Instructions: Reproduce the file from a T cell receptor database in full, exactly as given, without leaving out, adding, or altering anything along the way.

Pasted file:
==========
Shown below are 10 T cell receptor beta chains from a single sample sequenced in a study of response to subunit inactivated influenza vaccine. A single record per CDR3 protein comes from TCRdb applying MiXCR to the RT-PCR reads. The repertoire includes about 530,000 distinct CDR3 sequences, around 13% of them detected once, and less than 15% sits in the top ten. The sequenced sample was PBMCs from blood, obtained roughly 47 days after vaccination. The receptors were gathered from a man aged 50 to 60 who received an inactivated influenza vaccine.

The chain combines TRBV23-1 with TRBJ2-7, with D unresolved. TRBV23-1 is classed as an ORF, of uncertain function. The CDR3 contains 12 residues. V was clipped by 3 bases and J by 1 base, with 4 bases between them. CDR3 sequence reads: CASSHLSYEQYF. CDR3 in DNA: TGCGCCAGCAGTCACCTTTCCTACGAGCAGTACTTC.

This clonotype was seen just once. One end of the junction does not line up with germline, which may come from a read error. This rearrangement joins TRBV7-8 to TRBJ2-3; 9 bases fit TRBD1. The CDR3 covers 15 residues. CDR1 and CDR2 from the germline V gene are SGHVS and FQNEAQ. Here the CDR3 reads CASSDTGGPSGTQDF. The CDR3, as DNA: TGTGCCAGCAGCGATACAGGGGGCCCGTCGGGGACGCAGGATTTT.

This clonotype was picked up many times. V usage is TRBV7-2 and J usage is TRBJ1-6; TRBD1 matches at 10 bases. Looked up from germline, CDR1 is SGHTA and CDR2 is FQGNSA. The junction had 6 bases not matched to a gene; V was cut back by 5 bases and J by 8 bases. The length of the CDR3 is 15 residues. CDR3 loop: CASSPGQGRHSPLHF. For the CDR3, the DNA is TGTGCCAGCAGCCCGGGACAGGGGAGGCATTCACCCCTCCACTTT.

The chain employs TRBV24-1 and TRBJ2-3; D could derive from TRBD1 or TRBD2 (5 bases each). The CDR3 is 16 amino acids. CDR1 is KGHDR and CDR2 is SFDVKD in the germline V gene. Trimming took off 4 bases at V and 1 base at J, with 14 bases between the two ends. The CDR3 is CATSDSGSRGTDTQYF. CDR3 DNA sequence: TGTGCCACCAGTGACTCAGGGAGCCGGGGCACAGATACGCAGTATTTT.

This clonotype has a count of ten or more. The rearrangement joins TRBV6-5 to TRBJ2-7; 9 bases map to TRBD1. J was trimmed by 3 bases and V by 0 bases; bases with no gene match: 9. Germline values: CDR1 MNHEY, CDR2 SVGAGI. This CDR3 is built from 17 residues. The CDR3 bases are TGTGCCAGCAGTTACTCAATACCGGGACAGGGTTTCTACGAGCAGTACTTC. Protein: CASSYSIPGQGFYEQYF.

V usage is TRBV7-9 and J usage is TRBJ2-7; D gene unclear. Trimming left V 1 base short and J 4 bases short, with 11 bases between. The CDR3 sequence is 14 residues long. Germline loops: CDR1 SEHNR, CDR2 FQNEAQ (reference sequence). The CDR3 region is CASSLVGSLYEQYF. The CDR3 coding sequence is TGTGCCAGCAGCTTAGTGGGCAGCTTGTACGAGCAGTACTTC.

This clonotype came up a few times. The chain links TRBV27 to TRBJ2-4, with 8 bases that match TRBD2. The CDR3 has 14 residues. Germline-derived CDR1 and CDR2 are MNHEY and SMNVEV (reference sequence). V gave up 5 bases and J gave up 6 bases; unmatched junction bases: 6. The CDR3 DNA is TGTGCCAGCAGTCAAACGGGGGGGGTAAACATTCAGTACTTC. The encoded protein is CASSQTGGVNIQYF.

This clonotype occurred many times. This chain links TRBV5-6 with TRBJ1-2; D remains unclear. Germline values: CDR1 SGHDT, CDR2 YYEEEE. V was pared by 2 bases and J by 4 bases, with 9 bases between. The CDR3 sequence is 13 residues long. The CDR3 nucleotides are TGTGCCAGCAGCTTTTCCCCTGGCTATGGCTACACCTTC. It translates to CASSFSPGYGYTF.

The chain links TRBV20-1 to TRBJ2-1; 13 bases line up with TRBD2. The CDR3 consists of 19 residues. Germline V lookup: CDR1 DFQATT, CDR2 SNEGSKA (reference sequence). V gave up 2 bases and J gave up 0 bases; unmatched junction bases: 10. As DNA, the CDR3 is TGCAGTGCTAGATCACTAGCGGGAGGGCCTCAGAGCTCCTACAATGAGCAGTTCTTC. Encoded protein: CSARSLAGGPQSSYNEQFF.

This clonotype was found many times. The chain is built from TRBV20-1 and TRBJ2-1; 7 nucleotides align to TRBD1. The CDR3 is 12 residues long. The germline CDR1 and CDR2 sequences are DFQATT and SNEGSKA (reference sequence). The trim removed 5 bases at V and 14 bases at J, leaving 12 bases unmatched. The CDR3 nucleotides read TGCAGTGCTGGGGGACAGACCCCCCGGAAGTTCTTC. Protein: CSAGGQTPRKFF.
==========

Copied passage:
Shown below are 10 T cell receptor beta chains from a single sample sequenced in a study of response to subunit inactivated influenza vaccine. A single record per CDR3 protein comes from TCRdb applying MiXCR to the RT-PCR reads. The repertoire includes about 530,000 distinct CDR3 sequences, around 13% of them detected once, and less than 15% sits in the top ten. The sequenced sample was PBMCs from blood, obtained roughly 47 days after vaccination. The receptors were gathered from a man aged 50 to 60 who received an inactivated influenza vaccine.

The chain combines TRBV23-1 with TRBJ2-7, with D unresolved. TRBV23-1 is classed as an ORF, of uncertain function. The CDR3 contains 12 residues. V was clipped by 3 bases and J by 1 base, with 4 bases between them. CDR3 sequence reads: CASSHLSYEQYF. CDR3 in DNA: TGCGCCAGCAGTCACCTTTCCTACGAGCAGTACTTC.

This clonotype was seen just once. One end of the junction does not line up with germline, which may come from a read error. This rearrangement joins TRBV7-8 to TRBJ2-3; 9 bases fit TRBD1. The CDR3 covers 15 residues. CDR1 and CDR2 from the germline V gene are SGHVS and FQNEAQ. Here the CDR3 reads CASSDTGGPSGTQDF. The CDR3, as DNA: TGTGCCAGCAGCGATACAGGGGGCCCGTCGGGGACGCAGGATTTT.

This clonotype was picked up many times. V usage is TRBV7-2 and J usage is TRBJ1-6; TRBD1 matches at 10 bases. Looked up from germline, CDR1 is SGHTA and CDR2 is FQGNSA. The junction had 6 bases not matched to a gene; V was cut back by 5 bases and J by 8 bases. The length of the CDR3 is 15 residues. CDR3 loop: CASSPGQGRHSPLHF. For the CDR3, the DNA is TGTGCCAGCAGCCCGGGACAGGGGAGGCATTCACCCCTCCACTTT.

The chain employs TRBV24-1 and TRBJ2-3; D could derive from TRBD1 or TRBD2 (5 bases each). The CDR3 is 16 amino acids. CDR1 is KGHDR and CDR2 is SFDVKD in the germline V gene. Trimming took off 4 bases at V and 1 base at J, with 14 bases between the two ends. The CDR3 is CATSDSGSRGTDTQYF. CDR3 DNA sequence: TGTGCCACCAGTGACTCAGGGAGCCGGGGCACAGATACGCAGTATTTT.

This clonotype has a count of ten or more. The rearrangement joins TRBV6-5 to TRBJ2-7; 9 bases map to TRBD1. J was trimmed by 3 bases and V by 0 bases; bases with no gene match: 9. Germline values: CDR1 MNHEY, CDR2 SVGAGI. This CDR3 is built from 17 residues. The CDR3 bases are TGTGCCAGCAGTTACTCAATACCGGGACAGGGTTTCTACGAGCAGTACTTC. Protein: CASSYSIPGQGFYEQYF.

V usage is TRBV7-9 and J usage is TRBJ2-7; D gene unclear. Trimming left V 1 base short and J 4 bases short, with 11 bases between. The CDR3 sequence is 14 residues long. Germline loops: CDR1 SEHNR, CDR2 FQNEAQ (reference sequence). The CDR3 region is CASSLVGSLYEQYF. The CDR3 coding sequence is TGTGCCAGCAGCTTAGTGGGCAGCTTGTACGAGCAGTACTTC.

This clonotype came up a few times. The chain links TRBV27 to TRBJ2-4, with 8 bases that match TRBD2. The CDR3 has 14 residues. Germline-derived CDR1 and CDR2 are MNHEY and SMNVEV (reference sequence). V gave up 5 bases and J gave up 6 bases; unmatched junction bases: 6. The CDR3 DNA is TGTGCCAGCAGTCAAACGGGGGGGGTAAACATTCAGTACTTC. The encoded protein is CASSQTGGVNIQYF.

This clonotype occurred many times. This chain links TRBV5-6 with TRBJ1-2; D remains unclear. Germline values: CDR1 SGHDT, CDR2 YYEEEE. V was pared by 2 bases and J by 4 bases, with 9 bases between. The CDR3 sequence is 13 residues long. The CDR3 nucleotides are TGTGCCAGCAGCTTTTCCCCTGGCTATGGCTACACCTTC. It translates to CASSFSPGYGYTF.

The chain links TRBV20-1 to TRBJ2-1; 13 bases line up with TRBD2. The CDR3 consists of 19 residues. Germline V lookup: CDR1 DFQATT, CDR2 SNEGSKA (reference sequence). V gave up 2 bases and J gave up 0 bases; unmatched junction bases: 10. As DNA, the CDR3 is TGCAGTGCTAGATCACTAGCGGGAGGGCCTCAGAGCTCCTACAATGAGCAGTTCTTC. Encoded protein: CSARSLAGGPQSSYNEQFF.

This clonotype was found many times. The chain is built from TRBV20-1 and TRBJ2-1; 7 nucleotides align to TRBD1. The CDR3 is 12 residues long. The germline CDR1 and CDR2 sequences are DFQATT and SNEGSKA (reference sequence). The trim removed 5 bases at V and 14 bases at J, leaving 12 bases unmatched. The CDR3 nucleotides read TGCAGTGCTGGGGGACAGACCCCCCGGAAGTTCTTC. Protein: CSAGGQTPRKFF.